Friday, December 14, 2012

A Whole Heap of Wrong

So much courses through my mind as I sit in the unseasonable sunshine thinking about the 26 people (maybe more) who lost their lives in Connecticut today.

Those of you who know me know that I am a critic of colonialism and all of the atrocities committed in the interest of fiscal gain. I know some of you friends are thinking "why be so upset about Connecticut? Atrocities happen everywhere everyday." That's true, but I want to think about this particular atrocity. I want to contextualize it a little.

Maybe it's because just a few days ago my best friend who works at an after-school program found herself face down on a stage with a group of weeping children as they hid in the dark from a man who was trying to kidnap someone. Or maybe it is because I teach at a large public university. Whatever the reason, this shooting is really making me think.

I feel like we need to ask ourselves some serious questions about what we value in this country.

Do we want to keep promoting violence in our media, our behavior, our way of thinking?

Do we want to keep defunding mental health care and schools?

Do we want to keep showing the world that we prioritize gadgets and goods over life and health?

Do we want to keep feeding our children chemical laced foods and toxic water?

Do we want to keep warehousing people in larger and larger institutions?

I don't have any answers really. But I feel like our world is sick and getting sicker.

Saturday, November 24, 2012

School Notes: Week 9- The Souls of Black Folk

It's been a long term. But here's some recent thinking:

            As an undergrad, I majored in History and English. In both departments, I focused on issues of colonization and struggles to decolonize. As a result, I have encountered this text numerous times in excerpt form, but have never read the entire work (my own fault really). While masking and the concept of the veil were familiar to me, I had never read the chapter “Of the Passing of the First-Born[1]” and in reading it for the first time, I was deeply moved, and cannot help but wonder why it has taken so long for this chapter to become part of my life.
            Perhaps it has been delayed because of the very same features which rendered it so remarkable to me. Especially striking, is the writing. Here Du Bois’ prose is, perhaps even more so than in other sections of this book, highly poetic and intensely beautiful. His language conveys with intensity the pain of the child’s death and how it is so deeply commingled with the father’s pain of knowing the social evils which the child never grew old enough to cognitively experience even though they cost him his life.[2]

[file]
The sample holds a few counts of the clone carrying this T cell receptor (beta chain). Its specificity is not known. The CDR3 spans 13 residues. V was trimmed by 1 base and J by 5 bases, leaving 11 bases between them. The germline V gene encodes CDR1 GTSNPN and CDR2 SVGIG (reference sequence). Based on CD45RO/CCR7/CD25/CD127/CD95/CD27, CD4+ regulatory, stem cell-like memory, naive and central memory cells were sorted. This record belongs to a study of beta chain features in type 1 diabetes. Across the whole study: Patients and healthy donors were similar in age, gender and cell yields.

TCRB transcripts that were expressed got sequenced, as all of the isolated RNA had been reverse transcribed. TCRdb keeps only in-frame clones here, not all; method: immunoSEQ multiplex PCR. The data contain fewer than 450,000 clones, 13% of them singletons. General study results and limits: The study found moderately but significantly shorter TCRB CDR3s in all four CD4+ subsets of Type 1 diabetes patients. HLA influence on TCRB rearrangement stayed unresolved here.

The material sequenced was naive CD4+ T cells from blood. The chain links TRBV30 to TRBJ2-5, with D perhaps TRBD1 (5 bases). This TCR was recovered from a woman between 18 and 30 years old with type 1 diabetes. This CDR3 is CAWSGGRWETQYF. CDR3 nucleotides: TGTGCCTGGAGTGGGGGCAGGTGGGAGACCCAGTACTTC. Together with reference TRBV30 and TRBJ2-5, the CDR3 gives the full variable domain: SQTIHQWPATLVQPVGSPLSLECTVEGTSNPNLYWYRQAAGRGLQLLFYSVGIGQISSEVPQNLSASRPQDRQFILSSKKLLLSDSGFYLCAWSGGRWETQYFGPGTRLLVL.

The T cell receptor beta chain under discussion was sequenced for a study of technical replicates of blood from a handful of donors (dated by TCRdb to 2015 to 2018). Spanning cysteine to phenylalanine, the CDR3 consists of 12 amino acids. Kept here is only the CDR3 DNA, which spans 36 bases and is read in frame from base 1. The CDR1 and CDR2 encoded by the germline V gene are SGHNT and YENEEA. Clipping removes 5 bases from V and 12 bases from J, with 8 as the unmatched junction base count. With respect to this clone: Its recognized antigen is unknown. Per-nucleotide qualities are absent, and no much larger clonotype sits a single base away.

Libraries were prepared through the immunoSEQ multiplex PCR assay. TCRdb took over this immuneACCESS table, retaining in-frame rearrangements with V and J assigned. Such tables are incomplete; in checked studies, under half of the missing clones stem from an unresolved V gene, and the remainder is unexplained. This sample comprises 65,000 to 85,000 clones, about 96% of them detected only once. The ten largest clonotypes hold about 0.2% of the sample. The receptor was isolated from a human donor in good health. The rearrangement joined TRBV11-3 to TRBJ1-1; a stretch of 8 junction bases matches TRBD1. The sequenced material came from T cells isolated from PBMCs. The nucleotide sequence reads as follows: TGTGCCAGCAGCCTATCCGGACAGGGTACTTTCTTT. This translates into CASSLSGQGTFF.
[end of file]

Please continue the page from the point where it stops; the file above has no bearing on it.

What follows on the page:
The world loved him; the women kissed his curls, the men looked gravely into his wonderful eyes, and the children hovered and fluttered about him. I can see him now, changing like the sky from sparkling laughter to darkening frowns, and then to wondering thoughtfulness as he watched the world. He knew no color-line, poor dear,—and the Veil, though it shadowed him, had not yet darkened half his sun (156).

All that day and all that night there sat an awful gladness in my heart,—nay, blame me not if I see the world thus darkly through the Veil,—and my soul whispers ever to me, saying, “Not dead, not dead, but escaped; not bond, but free.” No bitter meanness now shall sicken his baby heart till it die a living death, no taunt shall madden his happy boyhood. Fool that I was to think or wish that this little soul should grow choked and deformed within the Veil! I might have known that yonder deep unworldly look that ever and anon floated past his eyes was peering far beyond this narrow Now. In the poise of his little curl-crowned head did there not sit all that wild pride of being which his father had hardly crushed in his own heart? For what, forsooth, shall a Negro want with pride amid the studied humiliations of fifty million fellows? Well sped, my boy, before the world had dubbed your ambition insolence, had held your ideals unattainable, and taught you to cringe and bow. Better far this nameless void that stops my life than a sea of sorrow for you (157).

Work of this kind, work that is artistically rendered, deeply personal and emotionally rich rarely appears in academic coursework (outside of particular disciplines designed to deal with such material: poetry, literature, film studies etc…).  Perhaps this is part of the reason why some people have difficulty reading this text as a work of sociology. But why should that be so?